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‘Ragtime’ at Griffin: When America’s dream was young and promise came with an asterisk

Submitted by on Jul 14, 2017 – 5:58 pm

The company of Griffin Theatre's 'Ragtime' in the production's opening number. (Michael Brosilow)

Review: “Ragtime,” music by Stephen Flaherty, lyrics by Lynn Ahrens, book by Terrence McNally, orchestration by Matt Deitchman. Produced by Griffin Theatre at The Den thru July 22. ★★★★
By Lawrence B. Johnson

It’s hard to say which to praise first or most about Griffin Theatre’s splendidly intimate reduction of the musical “Ragtime” – the brisk, focused, wholly involved work of the 20 actors in the ensemble, the credible and affecting performances in the three central roles central or the imaginative achievement of director Scott Weinstein.

Slice it however you may, Griffin’s small-scaled but high-powered “Ragtime” is a theatrical experience not to be missed.

Coalhouse Walker Jr. (Denzel Tsopnang) and Sarah (Katherine Thomas) share a picnic with their infant child. (Michael Brosilow) Based on the novel by E.L. Doctorow, “Ragtime” is a story of the great American dream as seen by three people consigned to the social periphery, but who gain at least a share of hope through pluck, luck and legacy. It’s also the story of an age, the opening years of the last century, an era defined by a vision of boundless possibilities and accompanied by the sensuous pulse of ragtime music.

Coalhouse Walker Jr. is an African-American piano player with high aspirations and a fine new car – at a time when just having an automobile was an emblem of success. But being black also means his car will become a target of hatred, which in turn distorts his decency and his dreams into tragic anger.

Tateh is a poor Jewish immigrant just off the boat. His wife has died, leaving him with a young daughter to care for. She is the jewel of his life and he is resolved to provide her with the full bounty of this new land. Tateh’s trade is making silhouette portraits. One day he makes for his daughter a little book filled with images that seem to move when the pages are flipped rapidly with the thumb. It changes his life.

His wife deceased, newly arrived immigrant Tateh (Jason Richards) vows a better life for his daughter (Autumn Hlava). (Michael Brosilow) Mother (her only name) is white, married to a man of means who’s often away on adventures. She remains at home to care for their young son. In her ample isolation, the world is Mother’s oyster, except that, as she is a woman, it’s an oyster by permission. Then one day, while puttering in her flower garden, she finds a newborn baby – a black child, and nearby the mother is caught by police. Generous-hearted Mother takes them both in. Turns out the father is Coalhouse Walker, who comes to call. You can see where this might be headed.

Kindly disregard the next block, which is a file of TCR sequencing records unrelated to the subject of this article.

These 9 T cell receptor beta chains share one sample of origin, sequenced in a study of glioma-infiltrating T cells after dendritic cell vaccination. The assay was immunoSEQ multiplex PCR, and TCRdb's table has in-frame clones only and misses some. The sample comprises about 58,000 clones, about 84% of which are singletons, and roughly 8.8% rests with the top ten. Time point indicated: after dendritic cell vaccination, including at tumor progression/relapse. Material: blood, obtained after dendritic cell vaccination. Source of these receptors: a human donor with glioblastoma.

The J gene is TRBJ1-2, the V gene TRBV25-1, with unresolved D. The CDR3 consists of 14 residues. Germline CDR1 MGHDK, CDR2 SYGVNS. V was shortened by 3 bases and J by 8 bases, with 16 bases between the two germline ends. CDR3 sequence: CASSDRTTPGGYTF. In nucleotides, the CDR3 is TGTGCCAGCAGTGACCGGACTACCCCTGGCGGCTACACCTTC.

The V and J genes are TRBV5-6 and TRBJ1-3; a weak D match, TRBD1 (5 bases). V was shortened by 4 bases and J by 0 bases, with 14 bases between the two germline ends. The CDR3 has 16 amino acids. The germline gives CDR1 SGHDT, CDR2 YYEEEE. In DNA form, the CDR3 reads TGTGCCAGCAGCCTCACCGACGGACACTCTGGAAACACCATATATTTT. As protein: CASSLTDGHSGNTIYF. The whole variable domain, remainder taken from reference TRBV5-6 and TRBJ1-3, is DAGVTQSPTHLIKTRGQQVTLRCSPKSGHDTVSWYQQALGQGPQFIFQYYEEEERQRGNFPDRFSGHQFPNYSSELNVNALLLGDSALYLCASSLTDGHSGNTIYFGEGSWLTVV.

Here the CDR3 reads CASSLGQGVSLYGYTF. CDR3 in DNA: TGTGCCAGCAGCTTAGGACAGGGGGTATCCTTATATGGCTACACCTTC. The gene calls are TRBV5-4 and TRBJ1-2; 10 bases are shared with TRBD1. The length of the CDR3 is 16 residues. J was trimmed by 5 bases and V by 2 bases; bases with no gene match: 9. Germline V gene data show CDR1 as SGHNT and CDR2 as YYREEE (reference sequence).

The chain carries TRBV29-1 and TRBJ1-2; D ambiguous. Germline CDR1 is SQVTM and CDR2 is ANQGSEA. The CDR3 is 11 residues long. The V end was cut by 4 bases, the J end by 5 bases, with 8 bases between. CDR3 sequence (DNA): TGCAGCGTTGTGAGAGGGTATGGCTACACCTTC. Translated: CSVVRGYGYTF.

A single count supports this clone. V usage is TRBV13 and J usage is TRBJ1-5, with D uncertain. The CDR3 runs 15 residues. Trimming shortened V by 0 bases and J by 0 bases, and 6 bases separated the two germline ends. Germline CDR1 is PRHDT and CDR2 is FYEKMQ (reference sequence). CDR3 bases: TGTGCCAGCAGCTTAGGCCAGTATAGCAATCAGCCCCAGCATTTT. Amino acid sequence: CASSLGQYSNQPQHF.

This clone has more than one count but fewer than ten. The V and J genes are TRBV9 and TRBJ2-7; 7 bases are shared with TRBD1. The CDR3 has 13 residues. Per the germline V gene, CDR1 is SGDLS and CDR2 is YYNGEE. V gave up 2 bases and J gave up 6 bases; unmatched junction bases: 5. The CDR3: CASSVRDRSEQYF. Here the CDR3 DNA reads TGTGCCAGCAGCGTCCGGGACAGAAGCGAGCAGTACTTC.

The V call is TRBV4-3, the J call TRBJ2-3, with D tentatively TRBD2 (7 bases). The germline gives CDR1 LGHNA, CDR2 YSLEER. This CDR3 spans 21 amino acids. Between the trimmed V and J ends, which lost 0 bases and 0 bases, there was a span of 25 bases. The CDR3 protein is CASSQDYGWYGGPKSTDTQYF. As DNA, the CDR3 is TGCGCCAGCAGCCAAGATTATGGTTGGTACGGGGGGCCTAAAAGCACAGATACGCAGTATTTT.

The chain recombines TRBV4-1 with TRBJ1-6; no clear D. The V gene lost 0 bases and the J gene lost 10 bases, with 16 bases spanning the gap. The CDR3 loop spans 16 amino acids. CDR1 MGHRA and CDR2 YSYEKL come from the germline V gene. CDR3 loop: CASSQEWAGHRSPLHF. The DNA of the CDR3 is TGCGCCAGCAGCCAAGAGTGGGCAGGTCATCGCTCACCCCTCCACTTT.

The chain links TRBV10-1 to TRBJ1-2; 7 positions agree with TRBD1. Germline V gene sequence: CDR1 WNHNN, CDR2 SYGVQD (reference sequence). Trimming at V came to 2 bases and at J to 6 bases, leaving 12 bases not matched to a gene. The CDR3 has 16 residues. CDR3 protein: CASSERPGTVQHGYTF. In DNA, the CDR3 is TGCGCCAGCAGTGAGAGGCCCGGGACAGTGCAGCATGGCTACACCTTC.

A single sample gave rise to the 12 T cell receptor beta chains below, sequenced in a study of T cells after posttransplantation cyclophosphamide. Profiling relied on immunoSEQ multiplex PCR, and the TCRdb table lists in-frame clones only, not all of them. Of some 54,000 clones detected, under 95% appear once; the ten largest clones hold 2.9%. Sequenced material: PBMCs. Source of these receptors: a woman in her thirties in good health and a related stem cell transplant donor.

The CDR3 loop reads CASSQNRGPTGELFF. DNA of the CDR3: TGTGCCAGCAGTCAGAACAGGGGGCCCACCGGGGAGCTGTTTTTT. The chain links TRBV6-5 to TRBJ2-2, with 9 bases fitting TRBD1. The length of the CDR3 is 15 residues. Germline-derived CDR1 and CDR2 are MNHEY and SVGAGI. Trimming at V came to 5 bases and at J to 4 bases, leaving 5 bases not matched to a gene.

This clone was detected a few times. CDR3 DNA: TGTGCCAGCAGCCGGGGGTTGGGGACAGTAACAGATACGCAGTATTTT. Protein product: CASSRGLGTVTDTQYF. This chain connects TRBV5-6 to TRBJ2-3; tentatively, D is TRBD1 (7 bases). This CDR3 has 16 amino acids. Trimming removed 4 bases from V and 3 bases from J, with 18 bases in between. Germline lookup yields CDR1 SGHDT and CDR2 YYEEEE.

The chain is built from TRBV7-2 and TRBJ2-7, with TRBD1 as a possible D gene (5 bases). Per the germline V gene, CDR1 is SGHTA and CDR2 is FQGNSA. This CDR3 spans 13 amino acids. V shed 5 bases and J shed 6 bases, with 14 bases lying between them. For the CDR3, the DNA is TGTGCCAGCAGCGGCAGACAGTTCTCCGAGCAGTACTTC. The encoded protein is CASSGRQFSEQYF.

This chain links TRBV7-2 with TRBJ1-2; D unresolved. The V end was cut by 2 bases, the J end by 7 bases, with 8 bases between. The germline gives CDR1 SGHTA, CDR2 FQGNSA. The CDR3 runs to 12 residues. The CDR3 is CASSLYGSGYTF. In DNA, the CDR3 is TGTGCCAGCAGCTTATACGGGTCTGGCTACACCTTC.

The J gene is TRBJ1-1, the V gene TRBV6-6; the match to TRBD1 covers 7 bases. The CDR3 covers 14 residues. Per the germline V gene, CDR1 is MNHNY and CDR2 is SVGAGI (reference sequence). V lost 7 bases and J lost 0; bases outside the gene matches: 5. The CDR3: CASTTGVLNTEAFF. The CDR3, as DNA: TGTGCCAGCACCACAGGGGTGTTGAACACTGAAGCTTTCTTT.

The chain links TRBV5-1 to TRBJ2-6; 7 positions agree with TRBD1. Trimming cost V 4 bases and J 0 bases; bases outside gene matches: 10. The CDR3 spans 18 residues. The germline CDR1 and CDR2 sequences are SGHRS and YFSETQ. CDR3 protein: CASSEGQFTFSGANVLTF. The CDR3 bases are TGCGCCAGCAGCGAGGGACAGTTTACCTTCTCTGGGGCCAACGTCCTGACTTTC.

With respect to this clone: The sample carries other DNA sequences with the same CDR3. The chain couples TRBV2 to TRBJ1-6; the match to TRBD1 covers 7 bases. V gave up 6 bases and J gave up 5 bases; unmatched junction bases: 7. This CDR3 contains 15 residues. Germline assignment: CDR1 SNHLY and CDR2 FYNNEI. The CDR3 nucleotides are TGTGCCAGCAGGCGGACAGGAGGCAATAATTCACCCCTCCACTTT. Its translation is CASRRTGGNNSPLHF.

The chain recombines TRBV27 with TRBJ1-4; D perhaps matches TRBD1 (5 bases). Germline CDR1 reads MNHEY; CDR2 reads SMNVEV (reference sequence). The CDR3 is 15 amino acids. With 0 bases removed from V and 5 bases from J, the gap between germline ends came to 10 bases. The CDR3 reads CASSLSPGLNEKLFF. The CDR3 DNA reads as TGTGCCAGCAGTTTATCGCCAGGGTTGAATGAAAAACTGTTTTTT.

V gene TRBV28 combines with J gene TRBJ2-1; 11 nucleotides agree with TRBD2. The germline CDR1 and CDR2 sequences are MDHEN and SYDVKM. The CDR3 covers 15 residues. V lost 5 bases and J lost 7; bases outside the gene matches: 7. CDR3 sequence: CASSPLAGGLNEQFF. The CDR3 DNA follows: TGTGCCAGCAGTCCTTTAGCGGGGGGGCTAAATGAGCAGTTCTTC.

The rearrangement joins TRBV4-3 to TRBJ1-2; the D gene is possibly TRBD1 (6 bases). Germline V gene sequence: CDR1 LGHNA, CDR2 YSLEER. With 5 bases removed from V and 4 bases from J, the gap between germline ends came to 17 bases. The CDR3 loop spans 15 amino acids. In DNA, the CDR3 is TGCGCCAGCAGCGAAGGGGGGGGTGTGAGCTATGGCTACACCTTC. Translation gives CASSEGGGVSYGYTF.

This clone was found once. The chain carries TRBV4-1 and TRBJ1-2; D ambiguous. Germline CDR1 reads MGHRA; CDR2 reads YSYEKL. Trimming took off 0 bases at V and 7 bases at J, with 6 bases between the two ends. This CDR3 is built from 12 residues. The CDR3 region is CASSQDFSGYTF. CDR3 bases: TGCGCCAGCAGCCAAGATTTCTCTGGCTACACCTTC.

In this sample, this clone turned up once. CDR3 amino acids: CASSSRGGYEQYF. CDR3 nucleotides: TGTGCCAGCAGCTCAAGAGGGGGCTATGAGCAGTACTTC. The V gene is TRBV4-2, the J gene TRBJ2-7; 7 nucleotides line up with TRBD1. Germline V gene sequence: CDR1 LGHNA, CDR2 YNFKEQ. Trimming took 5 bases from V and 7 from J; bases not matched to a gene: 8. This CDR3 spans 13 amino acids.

But don’t forget Tateh. Which is not likely to happen here anyway, given the luminous performance by Jason Richards, whose every scene unfolds as an moving testament to the fiery spirit of a man for whom poverty is but a temporary condition, a prelude to some unforeseeable advantage. When that big break comes, Richards transforms Tateh’s ragged nobility to a better-fed but no less charming version, now complete with a baronial title.

Mother (Laura McClain) leads a posh life, in a limited way. (Michael Brosilow)Laura McClain’s Mother is a radiant soul that cannot be contained by the walls of her home or the constraints of her life. If Mother knows her place, as it were, she also knows her own heart, which is both a repository of compassion and a stronghold that’s deceptively vulnerable. McClain offers an irresistible melding of gentleness and need.

Yet the engine that drives “Ragtime” is the proud figure of Coalhouse Walker, a man of high principle, a pianist of uncommon talent and a guy devoutly in love with the mother of his new son. Denzel Tsopnang cuts a tall, upright, indeed forthright Coalhouse whose moral fiber only toughens as his losses pile higher.

Notable in supporting roles are Neala Barron as the social radical Emma Goldman, Caitlin Collins as the social butterfly Evelyn Nesbit, Katherine Thomas as Coalhouse’s beloved Sarah, Larry Baldacci as the generally disapproving Grandfather and Ben Miller as Mother’s infectiously plain-spoken young son.

Playwright Terrence McNally’s adaptation of Doctorow’s novel is a model of dramatic concision, and Weinstein’s taut direction keeps an intricate story spinning forward. So well integrated are the musical numbers, both the big ensemble productions and the songs of personal reflection, that it’s easy to lose sight of where speech ends and lyric flight begins. Griffin’s show enjoys a vocally solid cast of skilled actors. Matt Deichtman has adroitly distilled the original orchestration to the care of just two pianos (Jermaine Hill and Ellen Morris) and clarinet (Dan Hickey) – though several of the actors occasionally pick up a violin, flute or other instrument.

The very texture of time and milieu is invoked jointly by William Boles’ uncluttered set design, Rachel Sypniewski’s period costumes and Alex Ridgers subtle lighting. It’s a clever, resourceful show: A piano becomes Coalhouse’s beautiful car, which he tirelessly polishes — and which a bunch of bigoted white thugs ravage before our eyes. Oh, yes, we see the ruin they wreak. We see what an imaginary crowbar can do to a spinet-as-gleaming automobie. Like Coalhouse, we see it with sickening clarity.

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